The system has been in final development at the Irvine laboratory where a 550-seat test system is up and running, says Joe Patti, director of marketing. Representatives from the airframe manufacturer performed testing and evaluation of the system and accepted the laboratory unit after the tests went well, he says. Three minor issues were revealed, which will be fixed with a software update in October.

The tests were followed by the shipment of 50 i-5000 units to Airbus for further testing by the manufacturer, with 550 seat sets to go to Europe next February for installation on the aircraft.

The i-5000 is the latest member of Thales' TopSeries family, which comprises three main subsystems - the i-2000 providing overhead video; the i-3000 in-seat distributed video system offering up to 66 channels; and the i-4000 audio- and video-on-demand (A/VOD) in-seat system with high-capacity servers for video, audio, games and web-based applications. TopSeries systems are flying on more than 30 aircraft, with customers including Japan Airlines, UK tour operator MyTravel Airways, Middle East Airlines and Royal Brunei Airlines. Also, Bangkok Airways has ordered the i-2000 for its A320s and Etihad Airways has selected the i-4000 for its new A330s.

Although Thales has yet to secure a customer for the i-5000, it hopes to announce orders at next week's World Airline Entertainment Association show following the conclusion of a number of competitions, including Air France, Lufthansa, Malaysia Airlines and Qantas.

After extensive testing of the i-5000, the system will have several years of in-service experience by the time customers start receiving their A380s in 2006, says Patti.

Boosting capacity

The i-5000 has a fibre-optic gigabit ethernet backbone, replacing the 100baseT ethernet of the i-4000, significantly boosting system capacity. "We took the opportunity offered by the high-capacity fibre-optic network to switch from analogue to digital delivery of broadcast video, with consequent improvements in picture quality," says Patti.

The system will provide A/VOD to every seat on the aircraft. "Theoretically, the number of broadcast channels is limited only by the amount of storage capacity of the servers," he says. "A typical Thales A380 customer will have 6.6 terabytes of storage.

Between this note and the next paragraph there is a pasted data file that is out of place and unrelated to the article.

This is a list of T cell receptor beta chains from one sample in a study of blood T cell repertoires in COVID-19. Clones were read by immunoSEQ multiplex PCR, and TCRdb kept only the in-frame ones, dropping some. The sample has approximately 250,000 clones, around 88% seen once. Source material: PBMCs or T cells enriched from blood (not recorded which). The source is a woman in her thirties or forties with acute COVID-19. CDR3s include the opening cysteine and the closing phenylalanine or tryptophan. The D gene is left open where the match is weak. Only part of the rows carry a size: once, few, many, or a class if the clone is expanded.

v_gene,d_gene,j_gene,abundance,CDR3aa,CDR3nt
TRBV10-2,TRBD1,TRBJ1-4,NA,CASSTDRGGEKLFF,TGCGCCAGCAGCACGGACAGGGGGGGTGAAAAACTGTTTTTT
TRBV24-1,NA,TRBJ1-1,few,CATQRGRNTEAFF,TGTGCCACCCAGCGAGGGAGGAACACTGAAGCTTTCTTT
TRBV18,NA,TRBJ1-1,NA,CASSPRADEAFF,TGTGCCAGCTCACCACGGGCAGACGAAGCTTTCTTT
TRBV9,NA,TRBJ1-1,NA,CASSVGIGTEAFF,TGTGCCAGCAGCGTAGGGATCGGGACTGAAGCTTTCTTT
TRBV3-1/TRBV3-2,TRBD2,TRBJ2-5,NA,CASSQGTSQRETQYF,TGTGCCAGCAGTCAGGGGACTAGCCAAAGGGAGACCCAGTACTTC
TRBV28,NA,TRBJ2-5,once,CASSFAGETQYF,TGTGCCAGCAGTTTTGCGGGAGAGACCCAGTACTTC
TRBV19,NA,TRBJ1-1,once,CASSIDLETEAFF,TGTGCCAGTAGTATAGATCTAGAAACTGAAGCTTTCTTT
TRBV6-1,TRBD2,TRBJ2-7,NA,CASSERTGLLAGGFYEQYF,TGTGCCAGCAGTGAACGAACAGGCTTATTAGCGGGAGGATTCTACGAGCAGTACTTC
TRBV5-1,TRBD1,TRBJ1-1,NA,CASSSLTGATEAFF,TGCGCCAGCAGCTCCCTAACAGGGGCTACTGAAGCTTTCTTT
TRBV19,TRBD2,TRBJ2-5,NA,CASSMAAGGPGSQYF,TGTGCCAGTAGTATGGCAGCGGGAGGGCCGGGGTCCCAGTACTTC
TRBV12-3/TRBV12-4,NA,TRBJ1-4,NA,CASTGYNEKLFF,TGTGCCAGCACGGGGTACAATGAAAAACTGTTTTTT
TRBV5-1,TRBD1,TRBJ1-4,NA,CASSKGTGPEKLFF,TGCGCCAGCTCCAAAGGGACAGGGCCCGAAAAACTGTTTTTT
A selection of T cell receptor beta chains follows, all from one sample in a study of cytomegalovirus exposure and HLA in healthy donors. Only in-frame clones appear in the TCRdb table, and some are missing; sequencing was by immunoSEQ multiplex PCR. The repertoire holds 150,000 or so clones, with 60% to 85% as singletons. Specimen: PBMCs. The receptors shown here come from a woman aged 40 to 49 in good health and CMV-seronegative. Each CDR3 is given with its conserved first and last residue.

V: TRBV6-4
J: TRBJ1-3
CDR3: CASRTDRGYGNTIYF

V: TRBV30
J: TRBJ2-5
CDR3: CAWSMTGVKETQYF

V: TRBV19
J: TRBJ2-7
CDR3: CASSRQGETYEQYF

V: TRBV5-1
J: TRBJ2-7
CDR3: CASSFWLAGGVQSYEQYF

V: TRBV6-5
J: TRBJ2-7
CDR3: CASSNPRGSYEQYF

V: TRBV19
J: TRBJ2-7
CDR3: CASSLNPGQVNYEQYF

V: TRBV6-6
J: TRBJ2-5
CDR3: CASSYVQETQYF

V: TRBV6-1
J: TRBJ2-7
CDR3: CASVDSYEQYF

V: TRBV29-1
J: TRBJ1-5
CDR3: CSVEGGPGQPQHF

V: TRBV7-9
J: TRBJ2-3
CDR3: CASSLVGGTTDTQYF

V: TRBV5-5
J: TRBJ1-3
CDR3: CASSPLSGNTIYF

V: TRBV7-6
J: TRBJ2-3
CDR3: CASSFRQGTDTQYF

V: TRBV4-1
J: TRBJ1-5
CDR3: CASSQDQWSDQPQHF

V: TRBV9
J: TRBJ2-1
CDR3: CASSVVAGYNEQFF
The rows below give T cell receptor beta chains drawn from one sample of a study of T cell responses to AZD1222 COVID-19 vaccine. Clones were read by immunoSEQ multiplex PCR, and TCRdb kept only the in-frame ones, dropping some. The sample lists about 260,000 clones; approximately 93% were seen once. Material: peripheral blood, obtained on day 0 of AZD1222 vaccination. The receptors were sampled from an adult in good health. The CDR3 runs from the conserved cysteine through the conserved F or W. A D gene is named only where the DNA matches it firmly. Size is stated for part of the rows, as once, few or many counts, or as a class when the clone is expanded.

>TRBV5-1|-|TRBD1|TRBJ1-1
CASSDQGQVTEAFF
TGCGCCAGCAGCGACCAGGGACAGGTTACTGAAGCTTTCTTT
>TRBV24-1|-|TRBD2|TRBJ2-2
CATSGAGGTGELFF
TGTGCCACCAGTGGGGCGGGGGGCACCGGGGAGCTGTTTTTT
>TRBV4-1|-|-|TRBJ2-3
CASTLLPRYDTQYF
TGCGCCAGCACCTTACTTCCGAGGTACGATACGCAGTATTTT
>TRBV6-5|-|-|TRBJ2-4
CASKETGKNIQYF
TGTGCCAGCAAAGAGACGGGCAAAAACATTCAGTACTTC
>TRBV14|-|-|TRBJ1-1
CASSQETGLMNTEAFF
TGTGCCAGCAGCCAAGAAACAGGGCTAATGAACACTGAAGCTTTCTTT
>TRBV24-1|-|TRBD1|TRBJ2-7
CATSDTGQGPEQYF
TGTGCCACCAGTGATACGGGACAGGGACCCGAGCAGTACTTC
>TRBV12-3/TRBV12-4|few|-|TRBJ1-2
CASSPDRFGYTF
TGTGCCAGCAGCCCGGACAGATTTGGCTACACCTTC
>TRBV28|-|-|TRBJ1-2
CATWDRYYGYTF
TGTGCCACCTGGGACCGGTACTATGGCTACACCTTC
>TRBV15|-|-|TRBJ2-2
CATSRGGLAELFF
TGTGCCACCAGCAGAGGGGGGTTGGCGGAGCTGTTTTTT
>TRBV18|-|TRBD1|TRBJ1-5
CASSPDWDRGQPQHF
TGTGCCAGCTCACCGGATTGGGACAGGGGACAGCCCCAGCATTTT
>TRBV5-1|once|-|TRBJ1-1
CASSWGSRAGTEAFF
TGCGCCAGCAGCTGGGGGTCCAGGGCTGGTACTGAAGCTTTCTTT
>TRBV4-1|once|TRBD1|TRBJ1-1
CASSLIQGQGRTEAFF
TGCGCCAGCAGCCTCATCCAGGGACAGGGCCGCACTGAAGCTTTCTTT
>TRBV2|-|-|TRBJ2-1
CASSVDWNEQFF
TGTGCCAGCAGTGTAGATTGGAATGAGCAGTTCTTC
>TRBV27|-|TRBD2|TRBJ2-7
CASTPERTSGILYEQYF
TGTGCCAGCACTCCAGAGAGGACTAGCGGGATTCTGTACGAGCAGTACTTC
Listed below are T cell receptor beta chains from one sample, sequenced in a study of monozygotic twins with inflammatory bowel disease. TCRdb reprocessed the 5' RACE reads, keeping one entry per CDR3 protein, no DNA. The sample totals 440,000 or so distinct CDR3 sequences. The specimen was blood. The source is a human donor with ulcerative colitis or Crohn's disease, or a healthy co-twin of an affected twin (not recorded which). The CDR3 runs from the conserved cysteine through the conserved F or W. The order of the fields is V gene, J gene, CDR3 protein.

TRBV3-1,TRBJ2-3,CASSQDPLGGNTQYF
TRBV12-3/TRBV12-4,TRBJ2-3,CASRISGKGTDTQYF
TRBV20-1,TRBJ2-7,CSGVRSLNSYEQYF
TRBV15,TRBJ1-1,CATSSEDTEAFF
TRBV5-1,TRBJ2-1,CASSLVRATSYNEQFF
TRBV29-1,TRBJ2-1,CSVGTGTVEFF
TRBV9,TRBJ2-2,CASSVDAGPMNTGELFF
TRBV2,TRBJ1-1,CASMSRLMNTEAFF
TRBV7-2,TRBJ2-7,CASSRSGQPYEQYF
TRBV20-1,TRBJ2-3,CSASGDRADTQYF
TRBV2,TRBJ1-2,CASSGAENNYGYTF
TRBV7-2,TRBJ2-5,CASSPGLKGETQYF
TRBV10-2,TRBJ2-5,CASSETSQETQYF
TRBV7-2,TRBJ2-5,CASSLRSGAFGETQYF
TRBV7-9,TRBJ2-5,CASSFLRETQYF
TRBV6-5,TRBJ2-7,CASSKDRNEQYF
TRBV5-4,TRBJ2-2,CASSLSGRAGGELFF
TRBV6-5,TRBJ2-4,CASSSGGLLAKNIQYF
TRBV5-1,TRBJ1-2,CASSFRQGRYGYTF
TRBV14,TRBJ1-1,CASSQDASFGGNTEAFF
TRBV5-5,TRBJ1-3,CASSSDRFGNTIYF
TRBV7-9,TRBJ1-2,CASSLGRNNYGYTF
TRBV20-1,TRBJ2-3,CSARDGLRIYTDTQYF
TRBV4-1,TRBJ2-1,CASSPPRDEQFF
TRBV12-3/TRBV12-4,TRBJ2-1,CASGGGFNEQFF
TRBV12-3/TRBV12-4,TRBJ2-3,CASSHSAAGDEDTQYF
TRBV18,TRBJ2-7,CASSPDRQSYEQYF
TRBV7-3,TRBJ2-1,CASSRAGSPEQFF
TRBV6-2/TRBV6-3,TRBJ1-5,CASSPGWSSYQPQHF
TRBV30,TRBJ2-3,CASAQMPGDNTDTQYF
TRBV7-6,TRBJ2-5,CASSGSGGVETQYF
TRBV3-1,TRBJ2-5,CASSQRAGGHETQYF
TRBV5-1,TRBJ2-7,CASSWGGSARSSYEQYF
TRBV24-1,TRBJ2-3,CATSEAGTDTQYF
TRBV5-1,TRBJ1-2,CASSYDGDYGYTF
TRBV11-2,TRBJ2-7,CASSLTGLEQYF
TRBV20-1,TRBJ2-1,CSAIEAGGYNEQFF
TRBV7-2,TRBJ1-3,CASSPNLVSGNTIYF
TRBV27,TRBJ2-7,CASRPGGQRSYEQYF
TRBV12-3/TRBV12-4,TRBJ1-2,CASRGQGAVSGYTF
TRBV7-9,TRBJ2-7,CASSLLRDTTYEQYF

"We have exploited the internet-protocol connectivity of TopSeries to provide customers with powerful system and content management facilities."

Games, shopping, SMS/e-mail, internet/intranet and in-seat power will all be standard options, plus new interactive functions that Patti declines to reveal.

Ethernet is a "clean architecture" that makes sense for IFE system use, says Patti, adding that it is becoming the standardised architecture for networks throughout the world.

Thales says reductions in size, weight and power consumption with the i-5000 compared with earlier systems have been made possible by using the higher-speed ethernet network, along with advances in storage technology and highly integrated processor technology.

"The high-speed network allowed us to reduce the RF components in the i-5000 from those used in the i-1000 to i-4000 systems," says Patti. "This reduces the overall system weight and power consumption. For example, the i-5000 seat box is smaller, lighter and requires less power, yet it services four seats instead of three."

The i-5000 head-end servers are the same size as those for the i-4000, although the storage capacity is more than doubled, which can reduce the number of servers required, he adds.

The in-seat video displays have also contributed to a significant reduction in power and weight, achieved by incorporating recent developments in integrated processor technology. Overall, display weight has been cut by up to 40% and power consumption by 30%, says Patti.

Thales is already looking at new concepts for larger monitors and hand controls incorporating touch-screens based on high-brilliance LEDs, he says.

Unlike its major competitors, Rockwell Collins has not been contracted by Airbus to supply its eTES platform for an A380 test aircraft. "In the case of the A380, our own internal eTES development schedule conflicts with a very aggressive Airbus schedule for new IFE systems offerability," says Tommy Dodson, vice-president and general manager of Rockwell Collins Passenger Systems.

Rockwell Collins is also reluctant to discuss its IFE system development plans, having been stung by criticism after teething problems with the entry into service of its eTES platform. The manufacturer declined to answer Flight International's questions on its plans for eTES, saying: "Rockwell Collins fully expects to support our IFE customers for the present with eTES and into the future as OEMs and our customers require."

Firm orders

The eTES equipment, which was developed from the manufacturer's Total Entertainment System (TES), is currently in service on 30 aircraft operated by Air France, Lufthansa and Qantas, with 160 firm orders. Most recently the system was selected by Air New Zealand for eight new Boeing 777-200ERs and retrofit on seven Boeing 747-400s.

The US manufacturer says that "as with all new state-of-the-art systems, there were issues along the way, some anticipated and some not", but the system is moving into its "development maturity phase".



Source: Flight International